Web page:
Of the four clubs that entered this season’s Championship playoffs, Brentford were the only one never to have previously played at Premier League level. That will change next season with Thomas Frank’s side set to take their place in the English top-flight after their play-off final victory over Swansea City.
Brentford’s journey to the Premier League has been remarkable. Bought in 2012 by Matthew Benham, who built his fortune in the gambling industry, the Bees have taken an unorthodox route to the top. While data analysis is now commonplace across the English game, no club epitomises the ‘Moneyball’ approach better than Brentford.
Benham’s data-driven approach hasn’t just yielded results for Brentford, but for FC Midtjylland in Denmark, who have been owned by the entrepreneur since 2014, too. Methods borrowed from the banking and bookmaking world, where Benham has a background, have given Brentford an advantage in the transfer market. Mathematics graduates are valued as highly as any scout at the club.
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Said Benrahma, Neal Maupay and Ollie Watkins all passed through Brentford on their way to the Premier League, but now the West London club itself will make the step up. Brentford will be the division’s smallest club, yet there is a sense they have yet to reach their ceiling. Victory over Swansea opens up all sorts of possibilities.
Promotion to the English top-flight is estimated to be worth around £280m. For context, Brentford’s revenue in 2020 was just £13.9m. If their model worked so well on a relatively modest budget, imagine just how much more effective it could be with Premier League revenue now flowing into the club.

Thomas Frank

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Brentford are disruptors and having disrupted the Championship they could now do the same to the Premier League. Many clubs have attempted to adopt a ‘Moneyball’ ideology over the years only for structural deficiencies and stubborn opinions of ‘Proper Football Men’ to get in the way. Brentford’s success shows what can be done if the approach is intertwined through all levels of the club.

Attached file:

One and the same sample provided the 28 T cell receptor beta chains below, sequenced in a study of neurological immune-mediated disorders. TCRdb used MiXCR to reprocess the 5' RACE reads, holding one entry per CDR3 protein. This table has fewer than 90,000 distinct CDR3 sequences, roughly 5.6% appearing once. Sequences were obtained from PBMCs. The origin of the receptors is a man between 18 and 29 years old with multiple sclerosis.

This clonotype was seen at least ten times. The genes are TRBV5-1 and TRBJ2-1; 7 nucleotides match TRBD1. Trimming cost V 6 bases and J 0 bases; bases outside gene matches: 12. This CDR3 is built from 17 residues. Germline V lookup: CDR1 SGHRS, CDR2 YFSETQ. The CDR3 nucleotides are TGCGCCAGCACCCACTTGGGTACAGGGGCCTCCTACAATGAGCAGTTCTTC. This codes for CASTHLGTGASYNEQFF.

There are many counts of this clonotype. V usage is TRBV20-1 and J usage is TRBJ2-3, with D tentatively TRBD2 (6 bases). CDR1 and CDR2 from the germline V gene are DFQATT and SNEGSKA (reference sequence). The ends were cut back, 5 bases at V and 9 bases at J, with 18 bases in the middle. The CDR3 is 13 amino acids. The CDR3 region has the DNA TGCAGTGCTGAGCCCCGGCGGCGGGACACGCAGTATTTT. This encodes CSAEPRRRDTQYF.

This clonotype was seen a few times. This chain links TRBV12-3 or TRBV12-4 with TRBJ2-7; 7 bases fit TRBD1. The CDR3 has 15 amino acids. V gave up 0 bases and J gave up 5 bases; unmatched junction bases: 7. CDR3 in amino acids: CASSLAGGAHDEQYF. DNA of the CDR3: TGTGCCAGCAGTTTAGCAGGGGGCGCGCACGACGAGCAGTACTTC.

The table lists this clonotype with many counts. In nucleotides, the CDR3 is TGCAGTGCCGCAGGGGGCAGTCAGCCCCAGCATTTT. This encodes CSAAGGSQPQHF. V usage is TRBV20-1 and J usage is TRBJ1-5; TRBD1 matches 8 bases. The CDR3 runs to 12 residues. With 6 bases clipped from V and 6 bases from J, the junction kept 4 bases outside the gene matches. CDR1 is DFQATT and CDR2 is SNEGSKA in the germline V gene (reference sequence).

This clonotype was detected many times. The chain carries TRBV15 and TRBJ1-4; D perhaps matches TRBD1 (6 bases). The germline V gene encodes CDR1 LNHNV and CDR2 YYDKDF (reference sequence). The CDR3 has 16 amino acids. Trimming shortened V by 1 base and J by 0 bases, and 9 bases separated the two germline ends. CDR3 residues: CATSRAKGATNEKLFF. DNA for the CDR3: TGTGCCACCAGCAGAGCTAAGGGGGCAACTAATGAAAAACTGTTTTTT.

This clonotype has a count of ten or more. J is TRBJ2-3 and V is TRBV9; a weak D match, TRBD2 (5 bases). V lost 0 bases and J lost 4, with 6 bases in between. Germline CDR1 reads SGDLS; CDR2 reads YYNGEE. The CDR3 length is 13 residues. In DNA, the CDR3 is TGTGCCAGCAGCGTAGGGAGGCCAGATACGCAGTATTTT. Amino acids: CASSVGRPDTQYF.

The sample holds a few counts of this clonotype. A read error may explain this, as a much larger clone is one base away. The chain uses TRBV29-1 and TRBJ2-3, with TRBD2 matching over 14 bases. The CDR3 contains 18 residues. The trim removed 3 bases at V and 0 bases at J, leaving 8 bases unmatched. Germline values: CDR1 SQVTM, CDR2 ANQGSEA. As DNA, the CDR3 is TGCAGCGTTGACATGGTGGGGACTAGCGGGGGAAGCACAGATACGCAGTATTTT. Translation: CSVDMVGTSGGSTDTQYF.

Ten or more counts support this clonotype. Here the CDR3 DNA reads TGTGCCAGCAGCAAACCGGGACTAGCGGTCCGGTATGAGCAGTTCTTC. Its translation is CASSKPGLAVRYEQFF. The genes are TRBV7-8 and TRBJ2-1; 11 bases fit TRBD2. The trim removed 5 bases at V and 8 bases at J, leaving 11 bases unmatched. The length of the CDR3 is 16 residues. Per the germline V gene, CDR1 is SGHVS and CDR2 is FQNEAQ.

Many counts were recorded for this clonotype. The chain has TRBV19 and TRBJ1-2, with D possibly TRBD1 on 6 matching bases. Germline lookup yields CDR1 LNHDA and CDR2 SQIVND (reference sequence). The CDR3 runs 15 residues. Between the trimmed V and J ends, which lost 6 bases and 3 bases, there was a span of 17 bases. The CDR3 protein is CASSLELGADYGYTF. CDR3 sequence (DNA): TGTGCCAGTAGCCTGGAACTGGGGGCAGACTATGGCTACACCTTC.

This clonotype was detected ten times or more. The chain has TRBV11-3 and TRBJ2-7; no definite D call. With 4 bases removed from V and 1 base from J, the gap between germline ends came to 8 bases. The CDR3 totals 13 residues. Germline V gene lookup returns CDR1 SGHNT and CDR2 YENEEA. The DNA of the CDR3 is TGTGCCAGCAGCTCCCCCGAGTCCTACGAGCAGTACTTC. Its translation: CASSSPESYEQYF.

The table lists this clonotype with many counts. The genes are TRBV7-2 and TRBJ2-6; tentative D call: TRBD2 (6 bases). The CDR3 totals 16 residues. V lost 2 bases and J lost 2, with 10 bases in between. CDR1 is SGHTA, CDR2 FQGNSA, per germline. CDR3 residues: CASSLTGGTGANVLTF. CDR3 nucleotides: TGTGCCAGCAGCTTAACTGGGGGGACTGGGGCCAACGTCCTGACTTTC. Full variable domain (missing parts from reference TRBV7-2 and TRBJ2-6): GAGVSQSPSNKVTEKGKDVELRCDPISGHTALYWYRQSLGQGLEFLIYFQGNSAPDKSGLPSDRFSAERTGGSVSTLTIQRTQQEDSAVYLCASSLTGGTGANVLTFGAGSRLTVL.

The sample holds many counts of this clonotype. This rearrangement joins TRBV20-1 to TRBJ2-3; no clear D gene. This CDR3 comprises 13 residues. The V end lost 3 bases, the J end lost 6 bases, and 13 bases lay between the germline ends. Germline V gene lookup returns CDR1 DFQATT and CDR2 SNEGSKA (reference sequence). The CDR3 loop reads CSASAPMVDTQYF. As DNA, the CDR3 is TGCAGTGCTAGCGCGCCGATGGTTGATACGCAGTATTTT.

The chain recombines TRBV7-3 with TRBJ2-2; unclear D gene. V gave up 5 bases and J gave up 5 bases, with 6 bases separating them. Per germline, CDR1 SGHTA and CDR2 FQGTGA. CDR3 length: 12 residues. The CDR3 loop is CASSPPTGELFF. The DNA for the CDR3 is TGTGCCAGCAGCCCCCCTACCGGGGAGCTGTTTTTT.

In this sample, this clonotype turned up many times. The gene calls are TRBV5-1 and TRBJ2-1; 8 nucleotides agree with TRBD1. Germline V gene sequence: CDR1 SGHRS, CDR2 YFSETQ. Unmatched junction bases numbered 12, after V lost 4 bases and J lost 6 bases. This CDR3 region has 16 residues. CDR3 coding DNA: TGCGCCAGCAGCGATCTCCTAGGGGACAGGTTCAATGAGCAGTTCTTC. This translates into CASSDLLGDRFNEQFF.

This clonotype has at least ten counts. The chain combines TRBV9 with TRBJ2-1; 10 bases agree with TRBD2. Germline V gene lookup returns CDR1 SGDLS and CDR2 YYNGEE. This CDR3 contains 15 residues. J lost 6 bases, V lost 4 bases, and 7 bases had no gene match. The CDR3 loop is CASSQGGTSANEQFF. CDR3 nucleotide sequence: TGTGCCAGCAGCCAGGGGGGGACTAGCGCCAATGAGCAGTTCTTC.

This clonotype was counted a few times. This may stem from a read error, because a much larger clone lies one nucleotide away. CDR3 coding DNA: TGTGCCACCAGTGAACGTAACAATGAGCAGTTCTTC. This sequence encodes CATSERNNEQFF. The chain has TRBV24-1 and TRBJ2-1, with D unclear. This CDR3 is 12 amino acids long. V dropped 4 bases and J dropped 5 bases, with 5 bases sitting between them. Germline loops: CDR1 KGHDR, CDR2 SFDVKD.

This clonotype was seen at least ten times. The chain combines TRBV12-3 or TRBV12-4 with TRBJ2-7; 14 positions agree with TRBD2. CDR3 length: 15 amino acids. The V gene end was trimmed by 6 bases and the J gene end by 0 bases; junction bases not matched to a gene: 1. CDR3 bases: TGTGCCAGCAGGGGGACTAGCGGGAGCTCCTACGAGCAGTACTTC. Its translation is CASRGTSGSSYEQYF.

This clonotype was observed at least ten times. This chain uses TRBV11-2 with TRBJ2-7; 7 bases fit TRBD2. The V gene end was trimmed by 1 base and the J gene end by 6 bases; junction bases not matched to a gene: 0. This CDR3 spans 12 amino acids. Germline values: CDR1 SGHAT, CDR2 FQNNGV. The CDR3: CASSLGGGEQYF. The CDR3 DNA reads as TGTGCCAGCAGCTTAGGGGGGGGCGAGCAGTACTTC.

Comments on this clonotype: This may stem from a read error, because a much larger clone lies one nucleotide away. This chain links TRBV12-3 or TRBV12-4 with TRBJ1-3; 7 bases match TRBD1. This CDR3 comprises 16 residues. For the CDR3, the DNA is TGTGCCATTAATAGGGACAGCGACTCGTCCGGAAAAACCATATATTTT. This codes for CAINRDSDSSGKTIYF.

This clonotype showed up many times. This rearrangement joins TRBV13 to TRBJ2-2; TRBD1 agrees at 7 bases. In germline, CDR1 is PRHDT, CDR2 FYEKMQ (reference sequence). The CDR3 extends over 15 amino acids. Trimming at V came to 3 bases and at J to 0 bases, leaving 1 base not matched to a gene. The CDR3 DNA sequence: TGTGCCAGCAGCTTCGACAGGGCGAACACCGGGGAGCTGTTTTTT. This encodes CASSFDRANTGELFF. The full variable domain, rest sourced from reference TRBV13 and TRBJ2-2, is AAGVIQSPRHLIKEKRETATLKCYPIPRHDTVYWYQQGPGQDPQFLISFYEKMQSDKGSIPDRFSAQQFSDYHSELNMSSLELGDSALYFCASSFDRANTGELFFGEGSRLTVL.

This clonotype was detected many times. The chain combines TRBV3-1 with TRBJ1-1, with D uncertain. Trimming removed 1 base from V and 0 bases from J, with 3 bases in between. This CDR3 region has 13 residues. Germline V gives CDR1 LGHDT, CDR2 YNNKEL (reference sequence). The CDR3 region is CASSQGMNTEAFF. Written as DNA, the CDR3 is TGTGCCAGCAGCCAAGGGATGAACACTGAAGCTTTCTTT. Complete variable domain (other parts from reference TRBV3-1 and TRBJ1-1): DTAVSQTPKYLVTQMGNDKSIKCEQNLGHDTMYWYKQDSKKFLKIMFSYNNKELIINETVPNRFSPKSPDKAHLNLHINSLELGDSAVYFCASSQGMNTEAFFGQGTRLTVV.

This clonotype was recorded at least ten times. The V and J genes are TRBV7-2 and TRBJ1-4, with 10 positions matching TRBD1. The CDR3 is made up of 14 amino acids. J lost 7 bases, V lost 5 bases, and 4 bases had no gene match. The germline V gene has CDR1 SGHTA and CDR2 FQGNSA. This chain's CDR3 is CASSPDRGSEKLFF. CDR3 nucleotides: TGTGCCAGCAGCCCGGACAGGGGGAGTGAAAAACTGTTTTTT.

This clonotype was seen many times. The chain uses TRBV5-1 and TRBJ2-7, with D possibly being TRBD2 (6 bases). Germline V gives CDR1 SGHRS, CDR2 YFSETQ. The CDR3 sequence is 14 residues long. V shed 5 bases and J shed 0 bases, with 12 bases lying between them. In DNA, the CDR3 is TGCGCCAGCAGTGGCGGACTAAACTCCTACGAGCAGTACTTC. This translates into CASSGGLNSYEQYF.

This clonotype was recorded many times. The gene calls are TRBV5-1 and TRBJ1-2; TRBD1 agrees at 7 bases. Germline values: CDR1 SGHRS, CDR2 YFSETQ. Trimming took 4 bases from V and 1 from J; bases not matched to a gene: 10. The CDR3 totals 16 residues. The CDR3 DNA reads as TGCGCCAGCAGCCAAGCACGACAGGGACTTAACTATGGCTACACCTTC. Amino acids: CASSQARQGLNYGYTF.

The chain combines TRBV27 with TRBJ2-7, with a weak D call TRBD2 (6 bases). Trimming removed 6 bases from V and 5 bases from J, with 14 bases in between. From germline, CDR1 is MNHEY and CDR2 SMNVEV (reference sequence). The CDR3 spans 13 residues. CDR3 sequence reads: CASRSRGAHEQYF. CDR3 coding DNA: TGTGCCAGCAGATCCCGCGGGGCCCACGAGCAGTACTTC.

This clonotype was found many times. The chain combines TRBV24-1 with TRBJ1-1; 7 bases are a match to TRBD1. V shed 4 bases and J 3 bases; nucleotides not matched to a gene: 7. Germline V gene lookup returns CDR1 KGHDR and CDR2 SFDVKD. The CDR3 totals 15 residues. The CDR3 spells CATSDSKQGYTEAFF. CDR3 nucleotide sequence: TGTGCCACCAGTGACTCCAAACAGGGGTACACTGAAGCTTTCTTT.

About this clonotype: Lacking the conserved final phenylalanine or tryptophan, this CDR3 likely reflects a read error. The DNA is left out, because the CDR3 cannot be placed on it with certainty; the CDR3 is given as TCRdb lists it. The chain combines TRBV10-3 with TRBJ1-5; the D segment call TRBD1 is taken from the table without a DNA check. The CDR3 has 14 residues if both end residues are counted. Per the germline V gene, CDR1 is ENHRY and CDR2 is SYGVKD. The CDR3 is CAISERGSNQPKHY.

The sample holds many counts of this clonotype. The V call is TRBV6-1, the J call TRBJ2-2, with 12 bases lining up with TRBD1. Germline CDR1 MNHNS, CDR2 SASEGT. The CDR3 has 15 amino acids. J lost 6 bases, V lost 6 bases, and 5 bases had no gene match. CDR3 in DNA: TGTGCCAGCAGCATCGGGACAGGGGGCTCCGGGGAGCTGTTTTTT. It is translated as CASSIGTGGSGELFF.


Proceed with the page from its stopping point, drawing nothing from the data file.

Of course, ‘Moneyball’ doesn’t work without good coaching and Frank deserves a lot of credit for implementing an attractive, forward-thinking style of play. Brentford are a distinctly modern club and that is clear in the football they produce on the pitch just as it is in the way they operate off it.
The Bees will be the Premier League’s most interesting club next season. If Marcelo Bielsa’s Leeds United side caught the imagination this season, and Chris Wilder and his overlapping centre-backs at Sheffield United the season before, it will be Frank and his over-achieving Brentford team that force fans and pundits to think differently after the summer.
Ivan Toney will almost certainly score goals at Premier League level after hitting 33 in the Championship, including one in the play-off final, this season. The 25-year-old was signed for £5m - raising to £10m with add-ons - from Peterborough last summer. Now, he is surely worth at least four times that. Toney will be key to Brentford’s Premier League survival chances.
Having finished third in the Championship in each of the last two seasons, Brentford are ready to play in the top-flight. They have earned promotion and have proved the sustainability of their model over a number of seasons. The Bees will also welcome English football’s elite to a new £71m stadium befitting of the Premier League.
However, Brentford’s biggest impact in the top-flight could be in the way they prompt others to rethink their approach. Billy Beane’s Oakland A’s never actually won the World Series using ‘Moneyball.’ Instead, it was the Boston Red Sox who did that on the back of what they learned from Beane. What will the Premier League learn from Brentford?
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